Dr Stephen Young has been recognised with an Otago Early Career Award for Distinction in Research.
Since joining Te Kaupeka Tātai Ture Faculty of Law in 2019, he has produced outstanding publications, collaborated with researchers abroad and worked to facilitate research excellence within the Faculty.
On receiving this recognition, he says, “It’s wonderful, it’s really nice to be recognised for this work and to be here and be inspired by other people I am working with. This Faculty is full of people that do excellent publications and work, so I have learned a lot from them and I credit them a lot with helping flesh out ideas and inspiring me to write.”
Dr Young says he loves research, writing and digging into things. He believes the most impact he will have is with his students, and people he interacts with. His teaching subjects reflect his research interests.
He teaches Law of Torts, which he explains is “basically civil litigation issues, negligence, intentional harm, things like that”. Dr Young practised in civil litigation in the United States after graduating, and is really interested in harm and what constitutes harm.
Laws and Indigenous Peoples is another paper he teaches. This looks at how jurisdiction has developed over Indigneous peoples in several different locations. It focuses on how Indigenous peoples have been treated by the state and how have they fought back against state law, or worked with it.
“Many Indigenous peoples have been made into legal subjects and want to resist, qualify or change this in some way. That’s one of my big research topics. The areas such as the fight for emancipation through law, as well as the troubles that come along with that; it’s hard to become the subject of law, and still have a say in how those laws should actually operate - which laws pertain and which don't.”
In 2020, Dr Young’s book Indigenous Peoples, Consents and Rights- Troubling Subjects won the Law Society Association of Australia and New Zealand’s Early Career Research Award.
The third paper he teaches is International Human Rights Law, which encompasses politics and goes beyond what state law does, into what should happen in the law.
He has recently started a research collaboration to study the rise of pseudolaw and the sovereign citizen movement in Aotearoa New Zealand.
“They are working in a parallel legal universe, and it’s one that doesn’t really make sense to us, but there is I think some sort of core here where they are trying to use law to say ‘I am not really a subject’.”
He’s long held a fascination with this area. He grew up just outside Chicago, in the United States, which he sees as the origin nation of the sovereign citizen movement- and he sees this rising rapidly here in New Zealand.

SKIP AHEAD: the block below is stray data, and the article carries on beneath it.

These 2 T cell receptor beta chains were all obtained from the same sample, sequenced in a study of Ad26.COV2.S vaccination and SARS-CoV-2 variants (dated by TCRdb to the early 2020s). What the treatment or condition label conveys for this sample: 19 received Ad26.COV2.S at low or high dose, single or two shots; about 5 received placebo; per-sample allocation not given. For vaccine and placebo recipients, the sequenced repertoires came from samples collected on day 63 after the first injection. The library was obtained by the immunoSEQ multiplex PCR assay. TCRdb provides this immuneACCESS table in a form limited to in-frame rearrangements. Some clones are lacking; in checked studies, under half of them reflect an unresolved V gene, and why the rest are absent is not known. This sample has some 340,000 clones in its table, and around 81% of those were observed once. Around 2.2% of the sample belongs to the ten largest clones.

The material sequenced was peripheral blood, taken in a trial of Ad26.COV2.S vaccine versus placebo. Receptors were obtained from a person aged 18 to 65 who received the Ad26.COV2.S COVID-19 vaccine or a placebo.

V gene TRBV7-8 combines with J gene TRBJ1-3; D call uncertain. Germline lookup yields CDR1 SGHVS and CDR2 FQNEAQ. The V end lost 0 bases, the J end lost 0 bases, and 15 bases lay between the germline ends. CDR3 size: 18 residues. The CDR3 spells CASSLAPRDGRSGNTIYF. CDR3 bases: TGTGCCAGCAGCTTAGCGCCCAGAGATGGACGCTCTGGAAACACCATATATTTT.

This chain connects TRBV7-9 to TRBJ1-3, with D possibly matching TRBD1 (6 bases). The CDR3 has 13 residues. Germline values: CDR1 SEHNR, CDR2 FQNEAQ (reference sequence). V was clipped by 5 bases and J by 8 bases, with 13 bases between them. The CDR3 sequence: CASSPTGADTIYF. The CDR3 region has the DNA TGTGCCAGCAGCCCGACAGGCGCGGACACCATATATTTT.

“My working theory at this point is that we as a society - if we really care about legal education, there are issues out there that are not being addressed. Maybe we are not doing a good job of providing affordable legal services, or the information is behind closed doors, or maybe people are being socio-economically pinched, or criminalised and looking for ways to express discontent with the state.”
Dr Young says there are two key types of people making pseudolaw arguments - those who are issue driven, and those who are idealogically driven.
“Those that are ideologically motivated are anti-government and law. People who are issue driven may be impacted in some way, for example, COVID lockdowns for some people may have been very difficult, they may have lost their jobs, and I am very sympathetic. In terms of how to articulate dissatisfaction with that, sometimes it’s a political issue and they’ve looked to law to find ways to do that and law is a very bad medium for discussing political issues.”
Dr Young cautions courts against dismissing cases entirely without looking at the substantive argument there, as people are disenfranchised and want to understand how law actually works “and if we are doing a terrible job of explaining it that’s on us, not them”.
“So my big push is for those of us on the inside of the legal system to be very sympathetic to those who sound whacky and are trying their best because maybe they just have bad access to information – don’t throw the argument totally out the window when you first hear it, realise maybe they are going through a lot of hardship and doing their absolute best. If you don’t listen to them, they are going more from being issue driven to ideologically driven - and there’s not much you can do to bring them back.
“There’s a lot we can do to make society better through how we approach law.”